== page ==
The steps listed below will walk you through the removal of this malicious application. Be sure to follow the instructions in the order specified.
- Open up the Utilities folder as shown below
- Locate the Activity Monitor icon on the screen and double-click on it
- Under Activity Monitor, find Default Products (DefaultProducts) or some other item that appears suspicious, select it and click Quit Process
- A dialog should pop up, asking if you are sure you would like to quit the troublemaking process. Select the Force Quit option
- Click the Go button again, but this time select Applications on the list. Find the DefaultProducts entry on the interface, right-click on it and select Move to Trash. If user password is required, go ahead and enter it
- Now go to Apple Menu and pick the System Preferences option
- Select Accounts and click the Login Items button. The system will come up with the list of the items that launch when the box is started up. Locate Default Products (DefaultProducts) or other potentially unwanted app there and click on the “-“ button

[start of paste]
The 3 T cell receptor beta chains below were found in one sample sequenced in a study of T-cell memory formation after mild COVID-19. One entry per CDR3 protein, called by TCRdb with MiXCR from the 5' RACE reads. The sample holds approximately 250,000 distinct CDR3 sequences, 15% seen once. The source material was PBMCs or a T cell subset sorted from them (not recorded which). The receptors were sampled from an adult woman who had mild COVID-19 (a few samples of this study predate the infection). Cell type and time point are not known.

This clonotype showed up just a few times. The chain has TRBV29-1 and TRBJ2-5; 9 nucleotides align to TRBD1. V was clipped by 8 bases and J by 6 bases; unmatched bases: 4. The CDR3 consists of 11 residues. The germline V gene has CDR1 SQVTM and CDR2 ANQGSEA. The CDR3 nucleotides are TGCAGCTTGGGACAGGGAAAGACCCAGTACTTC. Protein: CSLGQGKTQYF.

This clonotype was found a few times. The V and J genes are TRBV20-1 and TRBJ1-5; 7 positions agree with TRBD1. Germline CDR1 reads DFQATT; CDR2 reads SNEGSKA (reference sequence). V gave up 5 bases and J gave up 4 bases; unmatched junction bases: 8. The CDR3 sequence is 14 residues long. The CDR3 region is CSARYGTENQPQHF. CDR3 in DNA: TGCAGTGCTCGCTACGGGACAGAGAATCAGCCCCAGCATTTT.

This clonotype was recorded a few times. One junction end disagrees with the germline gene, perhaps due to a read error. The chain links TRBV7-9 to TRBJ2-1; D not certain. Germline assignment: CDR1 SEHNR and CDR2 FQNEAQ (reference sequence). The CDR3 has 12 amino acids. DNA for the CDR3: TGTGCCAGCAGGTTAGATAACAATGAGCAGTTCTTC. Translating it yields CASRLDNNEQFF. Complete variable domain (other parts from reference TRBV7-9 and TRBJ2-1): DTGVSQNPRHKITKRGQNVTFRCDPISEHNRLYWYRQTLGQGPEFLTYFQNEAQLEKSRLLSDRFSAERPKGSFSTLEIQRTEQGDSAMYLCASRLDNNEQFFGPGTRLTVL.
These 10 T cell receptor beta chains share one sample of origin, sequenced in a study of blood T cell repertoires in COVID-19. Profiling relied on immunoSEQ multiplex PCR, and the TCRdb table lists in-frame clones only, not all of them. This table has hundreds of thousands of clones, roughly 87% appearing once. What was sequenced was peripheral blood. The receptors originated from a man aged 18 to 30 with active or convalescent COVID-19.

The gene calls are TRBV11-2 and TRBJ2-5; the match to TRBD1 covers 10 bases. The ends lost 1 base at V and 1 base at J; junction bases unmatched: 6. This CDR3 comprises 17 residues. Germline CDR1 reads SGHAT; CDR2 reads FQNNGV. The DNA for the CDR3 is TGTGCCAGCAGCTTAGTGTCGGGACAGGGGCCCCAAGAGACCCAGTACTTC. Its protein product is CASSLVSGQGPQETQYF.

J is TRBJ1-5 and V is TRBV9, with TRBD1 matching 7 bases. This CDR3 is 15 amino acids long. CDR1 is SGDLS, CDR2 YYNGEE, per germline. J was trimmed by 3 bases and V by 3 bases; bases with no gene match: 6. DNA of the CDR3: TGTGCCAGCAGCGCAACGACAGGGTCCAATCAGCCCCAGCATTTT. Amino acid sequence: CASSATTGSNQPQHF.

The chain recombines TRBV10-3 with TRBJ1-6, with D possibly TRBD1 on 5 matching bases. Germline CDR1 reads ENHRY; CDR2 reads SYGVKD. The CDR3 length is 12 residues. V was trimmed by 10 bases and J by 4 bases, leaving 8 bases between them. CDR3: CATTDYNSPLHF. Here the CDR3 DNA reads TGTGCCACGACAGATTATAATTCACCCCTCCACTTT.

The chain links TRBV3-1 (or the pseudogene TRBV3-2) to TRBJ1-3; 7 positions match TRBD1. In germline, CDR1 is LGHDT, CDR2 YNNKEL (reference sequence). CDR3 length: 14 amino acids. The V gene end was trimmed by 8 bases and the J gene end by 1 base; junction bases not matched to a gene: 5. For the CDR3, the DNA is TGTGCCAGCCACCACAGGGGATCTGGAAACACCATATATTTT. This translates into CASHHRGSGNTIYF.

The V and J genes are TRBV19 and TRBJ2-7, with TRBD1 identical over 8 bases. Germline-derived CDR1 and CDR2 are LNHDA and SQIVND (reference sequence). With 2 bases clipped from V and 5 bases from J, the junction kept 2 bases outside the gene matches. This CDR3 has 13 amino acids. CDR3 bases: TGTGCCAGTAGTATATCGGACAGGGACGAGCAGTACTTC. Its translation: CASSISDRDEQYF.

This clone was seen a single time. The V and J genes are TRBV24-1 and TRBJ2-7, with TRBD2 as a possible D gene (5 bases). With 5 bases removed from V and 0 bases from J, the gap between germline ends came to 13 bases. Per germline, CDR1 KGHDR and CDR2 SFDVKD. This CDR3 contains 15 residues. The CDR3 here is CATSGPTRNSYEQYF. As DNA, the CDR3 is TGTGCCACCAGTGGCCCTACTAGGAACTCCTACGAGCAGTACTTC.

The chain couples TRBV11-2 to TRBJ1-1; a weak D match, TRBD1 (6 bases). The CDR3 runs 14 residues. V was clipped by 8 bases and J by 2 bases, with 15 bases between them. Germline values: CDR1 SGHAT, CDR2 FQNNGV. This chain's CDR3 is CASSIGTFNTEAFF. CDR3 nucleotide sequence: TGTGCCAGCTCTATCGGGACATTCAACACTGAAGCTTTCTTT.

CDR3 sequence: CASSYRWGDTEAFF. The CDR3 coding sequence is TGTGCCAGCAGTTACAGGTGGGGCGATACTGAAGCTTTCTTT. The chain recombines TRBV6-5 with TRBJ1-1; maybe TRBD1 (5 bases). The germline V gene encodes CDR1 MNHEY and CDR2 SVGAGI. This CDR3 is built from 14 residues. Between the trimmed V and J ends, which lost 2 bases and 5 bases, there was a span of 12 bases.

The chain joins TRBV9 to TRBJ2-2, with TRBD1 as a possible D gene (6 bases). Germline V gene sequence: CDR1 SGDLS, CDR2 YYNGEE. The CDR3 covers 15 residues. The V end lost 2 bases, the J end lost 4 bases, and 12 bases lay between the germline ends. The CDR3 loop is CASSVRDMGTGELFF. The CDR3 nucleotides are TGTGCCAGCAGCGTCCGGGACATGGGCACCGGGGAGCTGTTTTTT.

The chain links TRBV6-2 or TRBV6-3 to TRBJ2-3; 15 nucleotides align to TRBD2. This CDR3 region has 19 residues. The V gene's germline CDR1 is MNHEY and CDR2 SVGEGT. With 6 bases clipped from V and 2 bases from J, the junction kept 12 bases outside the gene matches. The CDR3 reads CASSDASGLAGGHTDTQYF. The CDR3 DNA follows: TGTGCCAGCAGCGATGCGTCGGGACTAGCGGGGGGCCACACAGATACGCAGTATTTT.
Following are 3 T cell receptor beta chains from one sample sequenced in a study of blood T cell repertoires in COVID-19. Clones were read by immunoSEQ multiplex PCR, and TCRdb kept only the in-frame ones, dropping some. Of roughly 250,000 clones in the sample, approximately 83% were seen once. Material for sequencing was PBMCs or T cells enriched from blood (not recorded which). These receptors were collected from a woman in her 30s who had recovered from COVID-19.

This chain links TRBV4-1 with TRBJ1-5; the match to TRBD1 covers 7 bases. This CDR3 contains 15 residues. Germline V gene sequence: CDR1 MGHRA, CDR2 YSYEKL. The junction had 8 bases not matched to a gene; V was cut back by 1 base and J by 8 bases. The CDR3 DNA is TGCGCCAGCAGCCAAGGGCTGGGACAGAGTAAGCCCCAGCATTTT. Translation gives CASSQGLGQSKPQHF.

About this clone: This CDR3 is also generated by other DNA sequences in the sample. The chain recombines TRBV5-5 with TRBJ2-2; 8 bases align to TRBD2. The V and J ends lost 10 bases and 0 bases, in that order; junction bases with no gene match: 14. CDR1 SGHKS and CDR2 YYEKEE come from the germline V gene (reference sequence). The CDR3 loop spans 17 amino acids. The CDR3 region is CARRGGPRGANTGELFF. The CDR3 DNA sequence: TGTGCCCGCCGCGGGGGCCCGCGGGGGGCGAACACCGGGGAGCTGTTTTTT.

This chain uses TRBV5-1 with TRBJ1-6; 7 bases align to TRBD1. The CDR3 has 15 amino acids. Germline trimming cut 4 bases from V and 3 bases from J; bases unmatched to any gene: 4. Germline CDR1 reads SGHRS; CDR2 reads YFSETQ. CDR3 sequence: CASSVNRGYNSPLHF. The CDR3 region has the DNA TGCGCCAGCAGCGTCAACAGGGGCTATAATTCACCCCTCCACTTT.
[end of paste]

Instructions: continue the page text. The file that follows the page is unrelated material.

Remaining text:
Get rid of Default Products ads and redirects in web browser on Mac
To begin with, settings for the web browser that got hit by this virus should be restored to their default values. The overview of steps for this procedure is as follows:
- Reset Safari
- Open the browser and go to Safari menu. Select Preferences in the drop-down list
- Once the Preferences screen appears, hit the Privacy tab at the top. Find the option that says Remove All Website Data and click on it
- The system will display a confirmation dialog that also includes a brief description of what the reset does. Specifically, you may be logged out of some services and encounter other changes of website behavior after the procedure. If you’re okay with that, go ahead and click the Remove Now button